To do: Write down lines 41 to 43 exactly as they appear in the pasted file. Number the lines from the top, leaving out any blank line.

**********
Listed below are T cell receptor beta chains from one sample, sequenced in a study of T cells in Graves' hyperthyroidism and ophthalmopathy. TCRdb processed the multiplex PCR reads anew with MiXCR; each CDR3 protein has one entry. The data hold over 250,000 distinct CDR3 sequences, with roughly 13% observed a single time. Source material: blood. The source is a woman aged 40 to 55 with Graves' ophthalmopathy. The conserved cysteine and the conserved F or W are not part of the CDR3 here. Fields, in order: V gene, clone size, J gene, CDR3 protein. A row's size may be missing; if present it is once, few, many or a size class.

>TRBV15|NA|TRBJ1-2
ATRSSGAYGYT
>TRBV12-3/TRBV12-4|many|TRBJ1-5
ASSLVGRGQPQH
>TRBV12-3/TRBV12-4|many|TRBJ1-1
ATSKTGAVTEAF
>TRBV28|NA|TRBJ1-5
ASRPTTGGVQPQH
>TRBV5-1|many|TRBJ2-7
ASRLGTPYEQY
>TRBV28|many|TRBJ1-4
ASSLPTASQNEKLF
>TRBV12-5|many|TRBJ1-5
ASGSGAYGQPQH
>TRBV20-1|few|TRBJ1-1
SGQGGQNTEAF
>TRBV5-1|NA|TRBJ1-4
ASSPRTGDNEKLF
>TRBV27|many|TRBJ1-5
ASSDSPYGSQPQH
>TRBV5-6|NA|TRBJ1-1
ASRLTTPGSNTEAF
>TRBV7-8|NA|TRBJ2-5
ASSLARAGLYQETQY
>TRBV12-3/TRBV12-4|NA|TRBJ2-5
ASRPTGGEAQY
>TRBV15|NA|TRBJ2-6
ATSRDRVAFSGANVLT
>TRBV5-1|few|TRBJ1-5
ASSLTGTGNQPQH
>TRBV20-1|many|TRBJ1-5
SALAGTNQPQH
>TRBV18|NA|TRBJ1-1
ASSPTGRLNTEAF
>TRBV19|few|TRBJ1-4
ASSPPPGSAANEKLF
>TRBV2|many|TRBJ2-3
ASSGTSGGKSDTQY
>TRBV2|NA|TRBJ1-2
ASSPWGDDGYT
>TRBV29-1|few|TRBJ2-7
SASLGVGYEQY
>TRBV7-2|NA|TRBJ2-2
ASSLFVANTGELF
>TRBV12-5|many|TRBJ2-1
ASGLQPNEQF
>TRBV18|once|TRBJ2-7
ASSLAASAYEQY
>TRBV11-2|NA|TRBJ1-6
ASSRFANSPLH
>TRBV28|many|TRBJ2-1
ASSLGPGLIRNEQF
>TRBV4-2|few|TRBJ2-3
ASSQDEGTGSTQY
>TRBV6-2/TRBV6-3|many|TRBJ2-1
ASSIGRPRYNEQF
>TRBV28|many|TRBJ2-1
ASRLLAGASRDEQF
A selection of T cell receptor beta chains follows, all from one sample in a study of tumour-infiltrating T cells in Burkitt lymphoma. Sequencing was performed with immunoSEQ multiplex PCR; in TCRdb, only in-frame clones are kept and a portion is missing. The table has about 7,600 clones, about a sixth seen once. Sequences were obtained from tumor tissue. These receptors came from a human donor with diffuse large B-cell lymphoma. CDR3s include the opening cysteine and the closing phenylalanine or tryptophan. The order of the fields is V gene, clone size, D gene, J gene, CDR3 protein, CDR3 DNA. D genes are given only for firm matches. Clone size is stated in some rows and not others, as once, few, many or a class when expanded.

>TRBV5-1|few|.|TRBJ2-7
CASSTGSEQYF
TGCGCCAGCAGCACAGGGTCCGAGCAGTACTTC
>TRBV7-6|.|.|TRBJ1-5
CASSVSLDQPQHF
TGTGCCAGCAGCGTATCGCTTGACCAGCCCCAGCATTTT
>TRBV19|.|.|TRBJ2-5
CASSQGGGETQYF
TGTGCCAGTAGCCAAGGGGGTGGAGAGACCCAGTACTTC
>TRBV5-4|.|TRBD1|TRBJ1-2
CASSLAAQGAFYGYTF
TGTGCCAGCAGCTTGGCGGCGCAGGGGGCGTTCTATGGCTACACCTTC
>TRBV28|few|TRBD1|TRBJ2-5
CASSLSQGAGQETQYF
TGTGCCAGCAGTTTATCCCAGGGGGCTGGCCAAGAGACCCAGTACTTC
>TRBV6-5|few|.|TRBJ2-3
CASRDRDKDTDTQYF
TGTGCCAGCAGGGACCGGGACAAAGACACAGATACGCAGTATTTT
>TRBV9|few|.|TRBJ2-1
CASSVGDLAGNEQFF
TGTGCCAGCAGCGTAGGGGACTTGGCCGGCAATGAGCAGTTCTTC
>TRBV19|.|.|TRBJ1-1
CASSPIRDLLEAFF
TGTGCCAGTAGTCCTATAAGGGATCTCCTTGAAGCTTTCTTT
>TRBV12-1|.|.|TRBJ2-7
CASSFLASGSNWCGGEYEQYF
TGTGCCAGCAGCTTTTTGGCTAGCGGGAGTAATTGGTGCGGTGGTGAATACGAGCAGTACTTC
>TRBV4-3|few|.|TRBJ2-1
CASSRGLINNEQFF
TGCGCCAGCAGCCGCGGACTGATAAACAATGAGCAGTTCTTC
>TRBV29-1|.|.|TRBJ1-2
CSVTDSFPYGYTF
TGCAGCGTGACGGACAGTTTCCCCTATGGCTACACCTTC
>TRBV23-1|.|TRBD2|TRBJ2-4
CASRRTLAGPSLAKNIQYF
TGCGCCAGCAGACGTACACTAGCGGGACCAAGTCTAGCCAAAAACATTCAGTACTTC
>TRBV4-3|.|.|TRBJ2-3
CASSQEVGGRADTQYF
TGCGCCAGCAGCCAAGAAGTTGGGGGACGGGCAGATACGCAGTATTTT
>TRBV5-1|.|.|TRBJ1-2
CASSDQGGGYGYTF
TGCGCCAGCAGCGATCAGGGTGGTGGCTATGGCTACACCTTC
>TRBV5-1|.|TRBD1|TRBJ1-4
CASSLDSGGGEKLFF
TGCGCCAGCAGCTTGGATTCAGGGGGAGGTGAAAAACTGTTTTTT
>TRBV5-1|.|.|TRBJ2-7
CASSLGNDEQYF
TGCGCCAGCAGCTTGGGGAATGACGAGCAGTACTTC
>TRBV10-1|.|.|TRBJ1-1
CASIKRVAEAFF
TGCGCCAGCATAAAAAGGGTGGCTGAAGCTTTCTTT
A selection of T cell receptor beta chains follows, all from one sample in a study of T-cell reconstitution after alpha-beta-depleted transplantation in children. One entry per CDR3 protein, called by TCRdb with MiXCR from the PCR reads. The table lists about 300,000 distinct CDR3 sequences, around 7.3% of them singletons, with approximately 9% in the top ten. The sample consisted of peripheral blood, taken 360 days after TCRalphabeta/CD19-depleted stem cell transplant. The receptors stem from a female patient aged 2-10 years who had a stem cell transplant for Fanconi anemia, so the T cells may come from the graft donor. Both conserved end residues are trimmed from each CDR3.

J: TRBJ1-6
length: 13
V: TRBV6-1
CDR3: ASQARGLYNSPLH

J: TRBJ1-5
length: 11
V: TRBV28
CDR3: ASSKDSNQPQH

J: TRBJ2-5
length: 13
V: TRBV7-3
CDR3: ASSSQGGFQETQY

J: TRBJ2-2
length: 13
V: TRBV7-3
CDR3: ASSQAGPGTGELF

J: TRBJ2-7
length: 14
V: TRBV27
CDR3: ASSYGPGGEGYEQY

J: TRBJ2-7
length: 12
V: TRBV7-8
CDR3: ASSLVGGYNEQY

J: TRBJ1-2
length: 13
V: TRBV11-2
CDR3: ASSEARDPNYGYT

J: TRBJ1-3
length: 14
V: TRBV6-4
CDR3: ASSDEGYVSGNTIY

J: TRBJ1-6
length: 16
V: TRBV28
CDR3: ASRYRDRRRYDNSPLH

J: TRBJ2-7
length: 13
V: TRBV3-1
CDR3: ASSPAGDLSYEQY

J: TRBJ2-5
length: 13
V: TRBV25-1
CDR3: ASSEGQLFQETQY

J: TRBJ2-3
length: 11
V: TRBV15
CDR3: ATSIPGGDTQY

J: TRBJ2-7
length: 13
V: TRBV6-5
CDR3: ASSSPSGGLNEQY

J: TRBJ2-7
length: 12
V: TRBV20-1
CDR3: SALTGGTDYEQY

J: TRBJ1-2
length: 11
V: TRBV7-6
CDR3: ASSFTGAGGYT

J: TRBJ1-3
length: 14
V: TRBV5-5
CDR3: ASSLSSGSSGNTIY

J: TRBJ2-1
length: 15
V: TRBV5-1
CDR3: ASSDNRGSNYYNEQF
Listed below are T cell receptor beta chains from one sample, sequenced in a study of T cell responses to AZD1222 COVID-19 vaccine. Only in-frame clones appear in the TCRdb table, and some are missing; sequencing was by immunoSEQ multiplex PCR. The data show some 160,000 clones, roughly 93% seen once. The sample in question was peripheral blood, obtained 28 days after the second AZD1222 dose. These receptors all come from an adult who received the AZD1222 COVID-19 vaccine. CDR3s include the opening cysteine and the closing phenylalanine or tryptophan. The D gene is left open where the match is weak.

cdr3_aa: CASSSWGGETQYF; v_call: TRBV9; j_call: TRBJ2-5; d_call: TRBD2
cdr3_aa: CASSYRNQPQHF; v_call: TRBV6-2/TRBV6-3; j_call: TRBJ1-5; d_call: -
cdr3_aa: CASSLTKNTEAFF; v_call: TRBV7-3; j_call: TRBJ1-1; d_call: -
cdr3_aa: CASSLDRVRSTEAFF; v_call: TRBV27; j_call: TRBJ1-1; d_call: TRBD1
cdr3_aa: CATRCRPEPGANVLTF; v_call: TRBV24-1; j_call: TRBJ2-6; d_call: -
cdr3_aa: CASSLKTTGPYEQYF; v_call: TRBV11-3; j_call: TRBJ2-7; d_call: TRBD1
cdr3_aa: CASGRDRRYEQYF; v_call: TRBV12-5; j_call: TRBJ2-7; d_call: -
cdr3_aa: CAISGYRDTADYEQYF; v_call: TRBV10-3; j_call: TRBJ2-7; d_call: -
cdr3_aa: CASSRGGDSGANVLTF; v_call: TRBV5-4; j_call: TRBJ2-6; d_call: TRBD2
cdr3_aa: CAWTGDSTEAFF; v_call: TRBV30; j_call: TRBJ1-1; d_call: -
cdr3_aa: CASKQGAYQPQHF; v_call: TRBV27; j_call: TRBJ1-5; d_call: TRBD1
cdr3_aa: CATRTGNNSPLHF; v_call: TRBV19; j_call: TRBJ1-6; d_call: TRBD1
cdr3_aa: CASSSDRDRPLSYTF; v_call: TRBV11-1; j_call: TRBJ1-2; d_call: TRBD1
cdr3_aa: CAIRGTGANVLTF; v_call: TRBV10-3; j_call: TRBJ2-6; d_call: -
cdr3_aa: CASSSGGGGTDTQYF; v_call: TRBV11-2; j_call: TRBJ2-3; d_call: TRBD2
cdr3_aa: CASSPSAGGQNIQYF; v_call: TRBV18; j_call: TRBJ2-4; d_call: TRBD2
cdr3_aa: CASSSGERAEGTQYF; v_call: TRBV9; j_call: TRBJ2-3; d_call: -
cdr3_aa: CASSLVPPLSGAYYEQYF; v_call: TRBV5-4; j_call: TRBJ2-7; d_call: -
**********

ASSPWGDDGYT
>TRBV29-1|few|TRBJ2-7
SASLGVGYEQY